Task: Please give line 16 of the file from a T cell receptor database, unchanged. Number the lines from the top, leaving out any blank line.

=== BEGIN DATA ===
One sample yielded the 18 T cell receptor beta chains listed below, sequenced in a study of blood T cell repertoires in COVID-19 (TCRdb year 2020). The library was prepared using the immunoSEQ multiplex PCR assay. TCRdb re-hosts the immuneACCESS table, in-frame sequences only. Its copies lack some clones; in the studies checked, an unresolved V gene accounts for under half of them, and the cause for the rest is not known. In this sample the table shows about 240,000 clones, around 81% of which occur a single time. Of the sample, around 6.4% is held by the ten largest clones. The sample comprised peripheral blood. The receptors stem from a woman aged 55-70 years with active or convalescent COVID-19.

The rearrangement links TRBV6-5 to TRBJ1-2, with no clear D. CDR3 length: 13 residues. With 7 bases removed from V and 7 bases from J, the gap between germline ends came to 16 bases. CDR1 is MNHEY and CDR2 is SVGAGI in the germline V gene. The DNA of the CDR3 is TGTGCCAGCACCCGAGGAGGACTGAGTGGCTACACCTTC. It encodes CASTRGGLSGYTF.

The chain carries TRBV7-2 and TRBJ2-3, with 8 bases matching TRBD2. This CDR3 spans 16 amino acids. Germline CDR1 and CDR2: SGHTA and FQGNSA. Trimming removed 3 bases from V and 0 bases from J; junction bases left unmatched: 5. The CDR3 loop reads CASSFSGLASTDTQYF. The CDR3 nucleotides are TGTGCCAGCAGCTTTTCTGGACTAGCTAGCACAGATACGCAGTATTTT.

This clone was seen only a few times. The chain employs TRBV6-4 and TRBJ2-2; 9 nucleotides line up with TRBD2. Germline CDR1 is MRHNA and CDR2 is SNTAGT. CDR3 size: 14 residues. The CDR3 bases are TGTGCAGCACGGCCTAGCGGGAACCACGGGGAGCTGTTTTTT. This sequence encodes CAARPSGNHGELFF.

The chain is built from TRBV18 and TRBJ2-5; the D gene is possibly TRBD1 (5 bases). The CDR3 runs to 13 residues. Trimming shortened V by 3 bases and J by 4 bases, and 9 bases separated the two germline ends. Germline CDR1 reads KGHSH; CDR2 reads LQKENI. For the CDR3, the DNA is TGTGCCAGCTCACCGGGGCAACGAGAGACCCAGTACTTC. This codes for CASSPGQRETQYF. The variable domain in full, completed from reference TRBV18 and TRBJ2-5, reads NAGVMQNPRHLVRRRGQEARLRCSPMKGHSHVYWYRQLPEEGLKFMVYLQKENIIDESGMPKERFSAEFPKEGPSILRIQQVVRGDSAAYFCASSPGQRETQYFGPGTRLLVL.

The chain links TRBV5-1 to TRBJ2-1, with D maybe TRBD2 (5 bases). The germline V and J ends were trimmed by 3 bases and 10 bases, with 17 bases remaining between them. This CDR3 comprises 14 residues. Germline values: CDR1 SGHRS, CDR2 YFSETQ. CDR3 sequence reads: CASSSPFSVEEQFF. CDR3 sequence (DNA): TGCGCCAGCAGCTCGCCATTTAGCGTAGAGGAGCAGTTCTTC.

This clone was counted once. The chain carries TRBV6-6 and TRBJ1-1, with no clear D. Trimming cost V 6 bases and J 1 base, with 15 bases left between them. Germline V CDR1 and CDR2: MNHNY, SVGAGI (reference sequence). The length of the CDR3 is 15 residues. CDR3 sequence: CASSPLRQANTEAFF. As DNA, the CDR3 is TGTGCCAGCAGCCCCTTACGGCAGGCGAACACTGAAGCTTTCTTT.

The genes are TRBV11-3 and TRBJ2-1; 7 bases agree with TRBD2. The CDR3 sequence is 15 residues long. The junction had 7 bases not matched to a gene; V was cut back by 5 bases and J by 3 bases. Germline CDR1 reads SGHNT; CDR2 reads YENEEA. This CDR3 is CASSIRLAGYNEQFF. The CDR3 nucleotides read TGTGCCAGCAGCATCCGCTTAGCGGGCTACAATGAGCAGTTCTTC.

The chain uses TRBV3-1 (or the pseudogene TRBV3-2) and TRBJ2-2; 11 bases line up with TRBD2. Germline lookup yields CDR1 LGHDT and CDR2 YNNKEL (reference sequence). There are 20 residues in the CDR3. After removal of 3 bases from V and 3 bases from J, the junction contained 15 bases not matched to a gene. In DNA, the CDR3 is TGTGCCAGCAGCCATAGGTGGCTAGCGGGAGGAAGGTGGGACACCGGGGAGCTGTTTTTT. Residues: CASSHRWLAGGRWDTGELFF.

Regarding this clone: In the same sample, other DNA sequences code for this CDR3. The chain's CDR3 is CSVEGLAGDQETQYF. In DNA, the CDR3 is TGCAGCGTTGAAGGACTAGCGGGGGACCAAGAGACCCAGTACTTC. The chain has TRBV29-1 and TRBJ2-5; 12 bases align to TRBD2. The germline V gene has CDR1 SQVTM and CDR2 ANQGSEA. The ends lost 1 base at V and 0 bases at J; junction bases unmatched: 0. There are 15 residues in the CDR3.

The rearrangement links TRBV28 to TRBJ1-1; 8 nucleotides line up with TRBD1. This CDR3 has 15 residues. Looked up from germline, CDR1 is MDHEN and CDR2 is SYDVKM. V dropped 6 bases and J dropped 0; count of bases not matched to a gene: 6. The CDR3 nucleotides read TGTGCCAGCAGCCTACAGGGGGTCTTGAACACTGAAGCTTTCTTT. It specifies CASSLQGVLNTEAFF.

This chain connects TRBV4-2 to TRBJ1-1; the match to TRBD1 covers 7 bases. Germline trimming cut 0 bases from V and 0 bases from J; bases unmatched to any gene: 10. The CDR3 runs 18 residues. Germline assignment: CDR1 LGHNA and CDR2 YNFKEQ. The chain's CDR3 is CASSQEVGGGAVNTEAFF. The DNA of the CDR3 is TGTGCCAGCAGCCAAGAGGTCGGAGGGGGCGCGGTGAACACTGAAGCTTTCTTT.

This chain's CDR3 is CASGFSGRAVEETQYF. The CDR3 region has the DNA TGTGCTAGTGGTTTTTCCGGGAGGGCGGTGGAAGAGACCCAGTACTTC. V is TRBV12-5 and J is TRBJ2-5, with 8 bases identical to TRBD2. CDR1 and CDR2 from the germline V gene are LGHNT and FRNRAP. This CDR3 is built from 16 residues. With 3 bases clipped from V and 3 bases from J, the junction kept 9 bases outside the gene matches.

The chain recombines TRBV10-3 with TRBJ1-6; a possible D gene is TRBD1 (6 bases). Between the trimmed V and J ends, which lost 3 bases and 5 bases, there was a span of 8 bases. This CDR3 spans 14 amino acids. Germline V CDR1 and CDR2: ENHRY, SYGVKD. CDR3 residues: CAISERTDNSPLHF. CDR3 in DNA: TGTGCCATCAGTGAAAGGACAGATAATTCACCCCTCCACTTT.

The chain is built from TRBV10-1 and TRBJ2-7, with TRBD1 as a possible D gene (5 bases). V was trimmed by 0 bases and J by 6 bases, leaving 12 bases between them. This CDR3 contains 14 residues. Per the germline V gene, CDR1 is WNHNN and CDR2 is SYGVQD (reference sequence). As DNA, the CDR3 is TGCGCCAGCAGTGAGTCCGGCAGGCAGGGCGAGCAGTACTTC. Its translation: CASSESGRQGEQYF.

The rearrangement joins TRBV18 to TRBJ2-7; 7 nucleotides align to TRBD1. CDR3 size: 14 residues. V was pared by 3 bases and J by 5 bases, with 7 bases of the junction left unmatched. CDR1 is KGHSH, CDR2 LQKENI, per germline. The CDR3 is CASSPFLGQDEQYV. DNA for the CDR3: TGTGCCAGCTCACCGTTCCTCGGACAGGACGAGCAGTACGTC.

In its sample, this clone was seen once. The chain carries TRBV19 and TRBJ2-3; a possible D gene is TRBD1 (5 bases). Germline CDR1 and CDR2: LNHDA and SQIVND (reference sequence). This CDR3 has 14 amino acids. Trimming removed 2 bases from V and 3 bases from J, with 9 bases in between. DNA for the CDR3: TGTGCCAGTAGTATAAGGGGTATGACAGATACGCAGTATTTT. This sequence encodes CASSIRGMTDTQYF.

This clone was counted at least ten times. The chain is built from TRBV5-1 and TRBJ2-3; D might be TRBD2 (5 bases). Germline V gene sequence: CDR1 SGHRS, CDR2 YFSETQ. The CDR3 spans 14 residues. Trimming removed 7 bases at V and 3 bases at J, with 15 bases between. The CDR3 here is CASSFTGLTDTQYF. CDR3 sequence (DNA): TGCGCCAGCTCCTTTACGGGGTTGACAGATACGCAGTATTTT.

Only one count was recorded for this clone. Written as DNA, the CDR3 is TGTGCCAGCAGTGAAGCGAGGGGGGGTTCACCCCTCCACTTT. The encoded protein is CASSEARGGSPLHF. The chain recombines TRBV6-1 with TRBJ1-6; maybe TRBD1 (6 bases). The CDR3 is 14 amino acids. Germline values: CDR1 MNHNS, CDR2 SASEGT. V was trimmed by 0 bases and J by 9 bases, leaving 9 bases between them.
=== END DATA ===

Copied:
The rearrangement joins TRBV18 to TRBJ2-7; 7 nucleotides align to TRBD1. CDR3 size: 14 residues. V was pared by 3 bases and J by 5 bases, with 7 bases of the junction left unmatched. CDR1 is KGHSH, CDR2 LQKENI, per germline. The CDR3 is CASSPFLGQDEQYV. DNA for the CDR3: TGTGCCAGCTCACCGTTCCTCGGACAGGACGAGCAGTACGTC.